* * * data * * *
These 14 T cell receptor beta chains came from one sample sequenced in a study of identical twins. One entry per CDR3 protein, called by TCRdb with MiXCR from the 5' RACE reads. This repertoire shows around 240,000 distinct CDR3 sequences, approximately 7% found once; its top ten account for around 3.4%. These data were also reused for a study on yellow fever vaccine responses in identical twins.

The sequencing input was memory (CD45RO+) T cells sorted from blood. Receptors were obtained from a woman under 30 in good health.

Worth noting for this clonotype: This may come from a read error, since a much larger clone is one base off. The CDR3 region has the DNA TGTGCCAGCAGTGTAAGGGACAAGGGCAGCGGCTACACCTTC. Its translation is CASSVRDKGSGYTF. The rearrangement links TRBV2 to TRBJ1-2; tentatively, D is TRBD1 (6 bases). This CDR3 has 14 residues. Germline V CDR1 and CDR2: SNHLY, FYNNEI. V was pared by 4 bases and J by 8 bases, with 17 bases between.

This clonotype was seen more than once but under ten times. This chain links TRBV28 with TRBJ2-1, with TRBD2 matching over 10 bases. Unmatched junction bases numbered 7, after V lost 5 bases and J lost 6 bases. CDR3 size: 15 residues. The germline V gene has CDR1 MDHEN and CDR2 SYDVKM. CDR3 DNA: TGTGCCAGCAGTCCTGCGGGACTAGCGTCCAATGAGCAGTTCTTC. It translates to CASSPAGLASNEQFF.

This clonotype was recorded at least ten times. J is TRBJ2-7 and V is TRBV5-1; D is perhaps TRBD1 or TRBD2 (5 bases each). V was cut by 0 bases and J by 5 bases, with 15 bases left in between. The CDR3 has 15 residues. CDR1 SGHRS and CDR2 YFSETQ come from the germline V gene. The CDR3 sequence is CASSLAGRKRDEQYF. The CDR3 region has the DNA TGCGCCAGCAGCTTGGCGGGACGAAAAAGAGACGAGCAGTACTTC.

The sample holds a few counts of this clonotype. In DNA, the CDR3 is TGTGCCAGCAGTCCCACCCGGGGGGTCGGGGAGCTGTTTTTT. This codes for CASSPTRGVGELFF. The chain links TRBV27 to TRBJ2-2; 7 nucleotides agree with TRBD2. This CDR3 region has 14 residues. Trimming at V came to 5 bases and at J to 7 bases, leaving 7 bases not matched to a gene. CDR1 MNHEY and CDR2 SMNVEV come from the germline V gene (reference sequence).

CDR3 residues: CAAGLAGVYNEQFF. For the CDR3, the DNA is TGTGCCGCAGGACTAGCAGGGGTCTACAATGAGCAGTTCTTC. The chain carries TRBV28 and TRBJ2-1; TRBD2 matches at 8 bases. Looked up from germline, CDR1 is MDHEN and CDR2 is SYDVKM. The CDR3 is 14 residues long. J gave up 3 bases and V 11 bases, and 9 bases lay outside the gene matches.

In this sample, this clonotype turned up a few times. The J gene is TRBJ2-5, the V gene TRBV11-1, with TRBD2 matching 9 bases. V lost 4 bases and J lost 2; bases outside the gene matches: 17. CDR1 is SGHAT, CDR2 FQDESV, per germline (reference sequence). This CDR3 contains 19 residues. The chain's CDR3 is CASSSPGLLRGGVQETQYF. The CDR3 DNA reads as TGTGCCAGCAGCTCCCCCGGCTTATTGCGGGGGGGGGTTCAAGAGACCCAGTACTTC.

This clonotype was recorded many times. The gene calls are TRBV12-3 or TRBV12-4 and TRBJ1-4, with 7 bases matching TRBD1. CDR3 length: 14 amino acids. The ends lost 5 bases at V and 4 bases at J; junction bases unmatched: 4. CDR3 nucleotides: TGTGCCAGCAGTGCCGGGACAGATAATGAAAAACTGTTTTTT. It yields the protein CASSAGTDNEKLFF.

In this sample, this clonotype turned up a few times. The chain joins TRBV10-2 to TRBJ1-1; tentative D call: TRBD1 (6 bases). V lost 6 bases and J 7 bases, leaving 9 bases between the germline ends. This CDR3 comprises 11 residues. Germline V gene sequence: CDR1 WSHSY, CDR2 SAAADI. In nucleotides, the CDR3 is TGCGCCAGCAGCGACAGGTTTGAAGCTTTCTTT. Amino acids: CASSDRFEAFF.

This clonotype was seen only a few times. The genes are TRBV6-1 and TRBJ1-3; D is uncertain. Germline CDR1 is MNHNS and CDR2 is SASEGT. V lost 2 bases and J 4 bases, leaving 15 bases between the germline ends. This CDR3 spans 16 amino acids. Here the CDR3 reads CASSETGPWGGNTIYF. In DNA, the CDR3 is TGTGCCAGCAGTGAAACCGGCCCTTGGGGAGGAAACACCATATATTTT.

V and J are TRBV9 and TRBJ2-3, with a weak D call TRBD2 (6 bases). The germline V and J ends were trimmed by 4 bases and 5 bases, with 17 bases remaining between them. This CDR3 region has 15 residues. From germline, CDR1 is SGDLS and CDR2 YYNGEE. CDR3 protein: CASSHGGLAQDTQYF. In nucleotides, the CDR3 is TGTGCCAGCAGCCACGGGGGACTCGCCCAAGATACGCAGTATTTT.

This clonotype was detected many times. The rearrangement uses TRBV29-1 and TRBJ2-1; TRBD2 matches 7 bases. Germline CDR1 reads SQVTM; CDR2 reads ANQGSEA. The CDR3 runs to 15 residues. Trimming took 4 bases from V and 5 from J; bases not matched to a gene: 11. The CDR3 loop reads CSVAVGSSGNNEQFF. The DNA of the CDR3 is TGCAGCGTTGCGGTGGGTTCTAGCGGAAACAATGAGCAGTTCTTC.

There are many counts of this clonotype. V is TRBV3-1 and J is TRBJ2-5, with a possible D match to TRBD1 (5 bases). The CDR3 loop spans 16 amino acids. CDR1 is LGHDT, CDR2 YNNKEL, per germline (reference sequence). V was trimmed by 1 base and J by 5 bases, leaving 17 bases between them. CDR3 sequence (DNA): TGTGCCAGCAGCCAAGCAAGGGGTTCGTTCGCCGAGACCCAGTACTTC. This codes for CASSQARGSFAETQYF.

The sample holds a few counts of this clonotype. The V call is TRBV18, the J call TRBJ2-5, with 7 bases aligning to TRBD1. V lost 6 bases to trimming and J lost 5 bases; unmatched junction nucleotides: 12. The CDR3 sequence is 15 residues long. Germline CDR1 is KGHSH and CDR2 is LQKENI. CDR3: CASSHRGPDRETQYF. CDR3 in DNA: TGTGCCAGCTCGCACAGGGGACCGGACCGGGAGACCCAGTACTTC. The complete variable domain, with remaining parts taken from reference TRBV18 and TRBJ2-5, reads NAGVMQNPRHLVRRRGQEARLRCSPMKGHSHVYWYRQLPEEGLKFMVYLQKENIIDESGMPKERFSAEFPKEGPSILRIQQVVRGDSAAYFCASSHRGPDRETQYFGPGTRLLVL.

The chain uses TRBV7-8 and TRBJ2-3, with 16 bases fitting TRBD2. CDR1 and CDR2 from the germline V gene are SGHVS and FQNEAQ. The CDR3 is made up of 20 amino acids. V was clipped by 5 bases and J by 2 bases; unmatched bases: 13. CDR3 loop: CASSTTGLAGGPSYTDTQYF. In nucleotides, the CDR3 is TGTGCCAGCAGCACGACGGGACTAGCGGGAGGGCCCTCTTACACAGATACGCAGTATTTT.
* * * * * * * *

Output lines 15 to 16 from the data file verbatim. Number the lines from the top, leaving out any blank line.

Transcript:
The sample holds a few counts of this clonotype. The V call is TRBV18, the J call TRBJ2-5, with 7 bases aligning to TRBD1. V lost 6 bases to trimming and J lost 5 bases; unmatched junction nucleotides: 12. The CDR3 sequence is 15 residues long. Germline CDR1 is KGHSH and CDR2 is LQKENI. CDR3: CASSHRGPDRETQYF. CDR3 in DNA: TGTGCCAGCTCGCACAGGGGACCGGACCGGGAGACCCAGTACTTC. The complete variable domain, with remaining parts taken from reference TRBV18 and TRBJ2-5, reads NAGVMQNPRHLVRRRGQEARLRCSPMKGHSHVYWYRQLPEEGLKFMVYLQKENIIDESGMPKERFSAEFPKEGPSILRIQQVVRGDSAAYFCASSHRGPDRETQYFGPGTRLLVL.

The chain uses TRBV7-8 and TRBJ2-3, with 16 bases fitting TRBD2. CDR1 and CDR2 from the germline V gene are SGHVS and FQNEAQ. The CDR3 is made up of 20 amino acids. V was clipped by 5 bases and J by 2 bases; unmatched bases: 13. CDR3 loop: CASSTTGLAGGPSYTDTQYF. In nucleotides, the CDR3 is TGTGCCAGCAGCACGACGGGACTAGCGGGAGGGCCCTCTTACACAGATACGCAGTATTTT.